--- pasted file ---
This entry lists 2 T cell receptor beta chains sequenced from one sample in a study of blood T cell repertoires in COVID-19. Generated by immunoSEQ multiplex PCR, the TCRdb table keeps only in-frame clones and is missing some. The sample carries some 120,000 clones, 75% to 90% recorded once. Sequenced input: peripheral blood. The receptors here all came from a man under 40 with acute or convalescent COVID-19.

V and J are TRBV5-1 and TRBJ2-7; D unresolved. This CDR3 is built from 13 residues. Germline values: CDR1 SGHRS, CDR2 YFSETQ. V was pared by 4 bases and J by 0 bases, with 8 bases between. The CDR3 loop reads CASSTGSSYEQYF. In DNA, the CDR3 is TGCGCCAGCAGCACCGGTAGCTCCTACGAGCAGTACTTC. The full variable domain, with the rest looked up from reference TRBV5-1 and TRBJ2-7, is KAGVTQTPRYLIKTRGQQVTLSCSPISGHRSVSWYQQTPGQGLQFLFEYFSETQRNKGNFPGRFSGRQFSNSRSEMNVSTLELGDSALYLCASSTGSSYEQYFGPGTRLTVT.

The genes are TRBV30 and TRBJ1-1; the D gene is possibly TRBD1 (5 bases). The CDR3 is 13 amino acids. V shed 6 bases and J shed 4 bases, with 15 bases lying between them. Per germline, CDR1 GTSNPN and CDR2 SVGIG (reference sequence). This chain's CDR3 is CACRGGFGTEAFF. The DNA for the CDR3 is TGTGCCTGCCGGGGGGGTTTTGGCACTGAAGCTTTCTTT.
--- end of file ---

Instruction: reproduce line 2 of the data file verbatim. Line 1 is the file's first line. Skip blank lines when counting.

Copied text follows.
V and J are TRBV5-1 and TRBJ2-7; D unresolved. This CDR3 is built from 13 residues. Germline values: CDR1 SGHRS, CDR2 YFSETQ. V was pared by 4 bases and J by 0 bases, with 8 bases between. The CDR3 loop reads CASSTGSSYEQYF. In DNA, the CDR3 is TGCGCCAGCAGCACCGGTAGCTCCTACGAGCAGTACTTC. The full variable domain, with the rest looked up from reference TRBV5-1 and TRBJ2-7, is KAGVTQTPRYLIKTRGQQVTLSCSPISGHRSVSWYQQTPGQGLQFLFEYFSETQRNKGNFPGRFSGRQFSNSRSEMNVSTLELGDSALYLCASSTGSSYEQYFGPGTRLTVT.